Pat Hadicht's friends think she lives in a dump, but she's perfectly happy in her Taos, N.M., house built of old car tires, dirt, and empty beverage cans. ''It sounds pretty awful, but I've had it in House Beautiful,'' she says, referring to the home-design magazine.

For those who have mastered recycling plain old newspapers and glass bottles, there is a new frontier -- turning junk into a livable dwelling.

The structures are built by packing discarded car tires with dirt to form 350-pound blocks that are then stacked like bricks to make walls. Builders say the walls are virtually as sturdy as those made from concrete.

Discarded beverage cans are then used to form the interior walls and are finished with an adobe plaster. ''Green'' companies are also making roof tiles from old newspapers and bricks from used tires.

Pioneered in the Southwest under the trade name Earthship, more than 200 such houses have been built in Canada, the United States, Japan, and Bolivia. Canada's province of British Columbia is a major center for recycled home-building.

Like any house-proud suburbanite, owners of recycled homes rave about their bright and comfortable interiors, which often look similar to those in conventional homes.

The exteriors vary from curvy organic designs to the sleek and post-modern. Some styles accentuate the south-facing glass walls used to trap heat and provide maximum light.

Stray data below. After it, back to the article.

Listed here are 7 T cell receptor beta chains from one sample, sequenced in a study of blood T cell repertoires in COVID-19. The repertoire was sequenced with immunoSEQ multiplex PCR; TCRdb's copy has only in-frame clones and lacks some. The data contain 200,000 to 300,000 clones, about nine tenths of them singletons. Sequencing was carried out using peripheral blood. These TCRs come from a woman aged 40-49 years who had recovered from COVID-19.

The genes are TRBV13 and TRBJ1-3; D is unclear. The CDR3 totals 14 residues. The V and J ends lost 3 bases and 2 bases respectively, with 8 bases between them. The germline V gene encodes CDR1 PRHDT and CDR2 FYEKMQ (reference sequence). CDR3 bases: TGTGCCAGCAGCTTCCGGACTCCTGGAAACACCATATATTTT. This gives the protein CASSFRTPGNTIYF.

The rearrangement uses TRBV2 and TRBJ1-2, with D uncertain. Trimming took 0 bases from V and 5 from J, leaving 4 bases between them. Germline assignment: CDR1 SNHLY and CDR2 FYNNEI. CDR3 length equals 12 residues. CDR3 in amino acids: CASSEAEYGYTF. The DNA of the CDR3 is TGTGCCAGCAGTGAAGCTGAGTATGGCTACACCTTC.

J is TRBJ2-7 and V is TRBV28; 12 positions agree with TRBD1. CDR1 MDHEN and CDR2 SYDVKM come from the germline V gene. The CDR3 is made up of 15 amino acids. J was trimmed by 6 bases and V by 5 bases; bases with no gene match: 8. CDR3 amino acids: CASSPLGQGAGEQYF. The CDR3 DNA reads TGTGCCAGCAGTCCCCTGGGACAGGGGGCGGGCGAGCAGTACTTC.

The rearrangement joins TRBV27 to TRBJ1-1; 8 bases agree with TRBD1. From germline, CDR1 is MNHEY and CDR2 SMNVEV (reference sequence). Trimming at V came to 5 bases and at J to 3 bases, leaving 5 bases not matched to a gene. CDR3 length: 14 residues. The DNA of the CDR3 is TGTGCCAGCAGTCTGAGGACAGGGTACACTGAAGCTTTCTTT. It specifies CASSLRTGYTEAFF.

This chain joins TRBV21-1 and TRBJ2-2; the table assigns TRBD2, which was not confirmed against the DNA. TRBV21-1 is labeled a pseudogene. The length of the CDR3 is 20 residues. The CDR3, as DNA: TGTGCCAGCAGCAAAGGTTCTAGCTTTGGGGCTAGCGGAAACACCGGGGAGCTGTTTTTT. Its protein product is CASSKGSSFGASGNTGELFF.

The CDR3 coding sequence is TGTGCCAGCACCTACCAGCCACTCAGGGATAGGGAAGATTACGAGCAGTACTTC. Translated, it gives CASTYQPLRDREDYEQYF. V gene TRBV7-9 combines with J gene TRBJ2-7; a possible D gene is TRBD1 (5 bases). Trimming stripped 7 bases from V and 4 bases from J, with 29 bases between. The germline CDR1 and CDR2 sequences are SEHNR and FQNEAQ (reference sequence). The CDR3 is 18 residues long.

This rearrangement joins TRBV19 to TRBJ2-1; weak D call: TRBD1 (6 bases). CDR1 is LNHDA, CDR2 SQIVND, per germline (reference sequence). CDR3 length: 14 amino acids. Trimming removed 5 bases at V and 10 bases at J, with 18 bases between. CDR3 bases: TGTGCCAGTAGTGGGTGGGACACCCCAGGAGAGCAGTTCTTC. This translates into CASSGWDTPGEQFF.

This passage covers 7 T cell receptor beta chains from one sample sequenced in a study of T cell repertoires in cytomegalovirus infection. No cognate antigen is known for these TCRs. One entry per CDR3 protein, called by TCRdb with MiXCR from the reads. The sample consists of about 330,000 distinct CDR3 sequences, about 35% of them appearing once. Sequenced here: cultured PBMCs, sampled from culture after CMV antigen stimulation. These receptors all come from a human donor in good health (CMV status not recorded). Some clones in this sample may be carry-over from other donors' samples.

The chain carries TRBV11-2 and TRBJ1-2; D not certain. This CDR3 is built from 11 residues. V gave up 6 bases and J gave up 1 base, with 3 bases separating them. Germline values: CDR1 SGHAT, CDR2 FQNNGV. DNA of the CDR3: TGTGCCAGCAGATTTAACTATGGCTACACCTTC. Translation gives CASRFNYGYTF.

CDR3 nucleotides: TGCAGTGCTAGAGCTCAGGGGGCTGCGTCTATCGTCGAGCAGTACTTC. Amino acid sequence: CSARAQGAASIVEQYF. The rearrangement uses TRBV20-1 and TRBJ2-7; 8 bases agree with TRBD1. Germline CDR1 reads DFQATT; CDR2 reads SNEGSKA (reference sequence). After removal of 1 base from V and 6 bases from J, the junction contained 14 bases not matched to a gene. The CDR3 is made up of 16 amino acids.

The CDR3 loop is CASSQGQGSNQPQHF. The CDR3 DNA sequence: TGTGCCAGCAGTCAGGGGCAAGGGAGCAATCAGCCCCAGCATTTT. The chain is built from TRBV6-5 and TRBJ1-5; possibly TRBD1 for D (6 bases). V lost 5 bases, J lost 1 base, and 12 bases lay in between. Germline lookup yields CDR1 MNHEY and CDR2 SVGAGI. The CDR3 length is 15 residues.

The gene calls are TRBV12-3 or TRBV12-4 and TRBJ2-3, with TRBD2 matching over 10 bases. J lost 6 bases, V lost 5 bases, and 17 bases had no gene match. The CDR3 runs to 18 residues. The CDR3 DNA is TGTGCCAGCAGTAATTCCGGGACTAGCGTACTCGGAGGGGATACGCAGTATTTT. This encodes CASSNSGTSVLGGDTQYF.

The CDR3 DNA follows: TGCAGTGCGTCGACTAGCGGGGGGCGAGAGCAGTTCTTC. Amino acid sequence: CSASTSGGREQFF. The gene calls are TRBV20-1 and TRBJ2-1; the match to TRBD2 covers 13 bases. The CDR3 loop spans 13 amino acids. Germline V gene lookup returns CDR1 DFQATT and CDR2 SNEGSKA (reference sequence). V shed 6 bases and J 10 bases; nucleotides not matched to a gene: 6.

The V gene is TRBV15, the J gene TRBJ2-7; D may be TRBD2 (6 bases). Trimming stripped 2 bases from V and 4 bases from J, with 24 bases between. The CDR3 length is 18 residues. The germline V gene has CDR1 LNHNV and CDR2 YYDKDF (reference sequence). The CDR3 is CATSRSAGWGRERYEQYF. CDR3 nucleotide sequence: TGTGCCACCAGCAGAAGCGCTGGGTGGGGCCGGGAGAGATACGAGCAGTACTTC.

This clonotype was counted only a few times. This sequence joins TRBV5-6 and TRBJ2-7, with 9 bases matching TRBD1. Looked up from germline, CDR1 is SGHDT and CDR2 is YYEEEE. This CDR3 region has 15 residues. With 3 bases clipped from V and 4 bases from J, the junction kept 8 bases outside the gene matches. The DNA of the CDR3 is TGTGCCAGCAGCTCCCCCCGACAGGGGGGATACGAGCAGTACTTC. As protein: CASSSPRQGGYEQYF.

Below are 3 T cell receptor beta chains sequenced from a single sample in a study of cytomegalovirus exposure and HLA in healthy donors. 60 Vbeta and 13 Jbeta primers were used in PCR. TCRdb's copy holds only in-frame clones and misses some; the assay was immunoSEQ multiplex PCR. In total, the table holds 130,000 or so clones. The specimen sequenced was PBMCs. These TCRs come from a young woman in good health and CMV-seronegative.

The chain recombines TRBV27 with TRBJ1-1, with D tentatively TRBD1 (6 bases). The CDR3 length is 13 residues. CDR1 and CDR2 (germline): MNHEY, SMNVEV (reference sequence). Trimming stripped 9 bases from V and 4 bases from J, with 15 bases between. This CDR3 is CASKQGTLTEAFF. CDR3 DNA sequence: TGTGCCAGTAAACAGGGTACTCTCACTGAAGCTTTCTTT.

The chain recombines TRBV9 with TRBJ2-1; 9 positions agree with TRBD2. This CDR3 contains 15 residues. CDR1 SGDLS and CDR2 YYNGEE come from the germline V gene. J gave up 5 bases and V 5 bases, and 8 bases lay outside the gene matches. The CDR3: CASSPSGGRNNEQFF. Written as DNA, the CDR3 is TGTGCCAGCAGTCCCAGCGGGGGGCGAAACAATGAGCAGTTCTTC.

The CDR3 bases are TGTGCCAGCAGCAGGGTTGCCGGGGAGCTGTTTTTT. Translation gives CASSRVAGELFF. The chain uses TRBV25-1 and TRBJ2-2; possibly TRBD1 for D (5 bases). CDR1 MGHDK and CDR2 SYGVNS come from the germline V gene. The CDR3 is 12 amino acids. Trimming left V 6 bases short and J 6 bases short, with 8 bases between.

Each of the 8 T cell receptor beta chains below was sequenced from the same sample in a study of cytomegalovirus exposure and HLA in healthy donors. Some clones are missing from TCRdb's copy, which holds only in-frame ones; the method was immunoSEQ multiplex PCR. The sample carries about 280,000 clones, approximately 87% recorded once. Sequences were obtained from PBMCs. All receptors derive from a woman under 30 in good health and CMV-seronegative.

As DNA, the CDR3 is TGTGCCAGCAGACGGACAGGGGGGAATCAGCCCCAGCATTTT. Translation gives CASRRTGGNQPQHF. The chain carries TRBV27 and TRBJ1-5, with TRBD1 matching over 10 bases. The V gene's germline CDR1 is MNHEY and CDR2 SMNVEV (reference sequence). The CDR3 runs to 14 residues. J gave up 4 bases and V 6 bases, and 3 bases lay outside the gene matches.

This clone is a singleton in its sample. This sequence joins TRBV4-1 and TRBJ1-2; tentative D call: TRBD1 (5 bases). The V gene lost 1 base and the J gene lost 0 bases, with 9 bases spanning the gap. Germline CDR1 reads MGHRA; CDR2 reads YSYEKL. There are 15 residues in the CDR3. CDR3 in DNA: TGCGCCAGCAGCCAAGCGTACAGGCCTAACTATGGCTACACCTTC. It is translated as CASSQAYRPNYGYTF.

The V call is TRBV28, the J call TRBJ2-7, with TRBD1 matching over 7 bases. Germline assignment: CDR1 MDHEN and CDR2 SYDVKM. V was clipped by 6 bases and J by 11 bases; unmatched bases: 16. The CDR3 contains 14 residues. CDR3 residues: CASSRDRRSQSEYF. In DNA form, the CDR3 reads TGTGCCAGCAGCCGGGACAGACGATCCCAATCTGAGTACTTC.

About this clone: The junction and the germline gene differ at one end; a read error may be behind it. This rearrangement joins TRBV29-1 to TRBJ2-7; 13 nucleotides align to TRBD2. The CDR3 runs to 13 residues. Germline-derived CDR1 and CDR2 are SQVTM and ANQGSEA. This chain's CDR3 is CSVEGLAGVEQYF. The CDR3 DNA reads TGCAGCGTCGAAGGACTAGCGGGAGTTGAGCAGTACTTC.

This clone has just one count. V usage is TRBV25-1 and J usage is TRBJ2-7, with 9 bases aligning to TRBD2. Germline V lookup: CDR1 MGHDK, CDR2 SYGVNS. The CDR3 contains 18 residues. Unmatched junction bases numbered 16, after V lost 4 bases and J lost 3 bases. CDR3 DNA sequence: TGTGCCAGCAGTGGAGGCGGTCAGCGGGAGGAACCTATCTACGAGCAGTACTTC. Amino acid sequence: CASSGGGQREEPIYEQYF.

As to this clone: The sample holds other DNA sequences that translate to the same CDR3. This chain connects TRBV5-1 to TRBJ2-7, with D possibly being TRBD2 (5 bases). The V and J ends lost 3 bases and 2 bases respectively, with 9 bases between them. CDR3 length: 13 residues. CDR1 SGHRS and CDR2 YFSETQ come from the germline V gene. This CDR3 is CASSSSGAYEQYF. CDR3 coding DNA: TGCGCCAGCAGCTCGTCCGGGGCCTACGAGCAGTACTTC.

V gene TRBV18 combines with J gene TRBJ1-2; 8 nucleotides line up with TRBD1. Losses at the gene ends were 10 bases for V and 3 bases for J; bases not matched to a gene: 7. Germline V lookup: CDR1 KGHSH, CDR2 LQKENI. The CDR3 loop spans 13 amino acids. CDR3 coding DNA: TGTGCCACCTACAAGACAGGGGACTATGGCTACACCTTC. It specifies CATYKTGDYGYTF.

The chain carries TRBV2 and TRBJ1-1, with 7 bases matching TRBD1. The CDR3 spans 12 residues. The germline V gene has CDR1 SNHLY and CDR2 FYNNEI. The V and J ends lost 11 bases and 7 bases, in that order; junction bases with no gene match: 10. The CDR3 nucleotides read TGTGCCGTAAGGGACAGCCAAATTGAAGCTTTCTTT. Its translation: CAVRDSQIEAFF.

Owners of recycled houses have the added bonus of knowing their homes are environmentally friendly and -- best of all --the raw materials are virtually free.

''Basically there is no cost involved for primary materials,'' says Mark Bossert, a British Columbia contractor who started a company called Recycled Tire Homes Ltd.

Recycled houses can be built for half the cost of a conventional home with construction expenses ranging from $18.50 a square foot to $55.55 for a ''luxury'' home, industry analysts say.

While builders of recycled homes admit they sometimes face a tough sell, they say many people like the idea of choosing a house that is environmentally friendly.

''There is a share of our market that is most interested in our product for environmental reasons,'' says Mike Kennaw of Re-Con Building Products Inc., another Vancouver-area company that makes fireproof roofing tiles from recycled newsprint.

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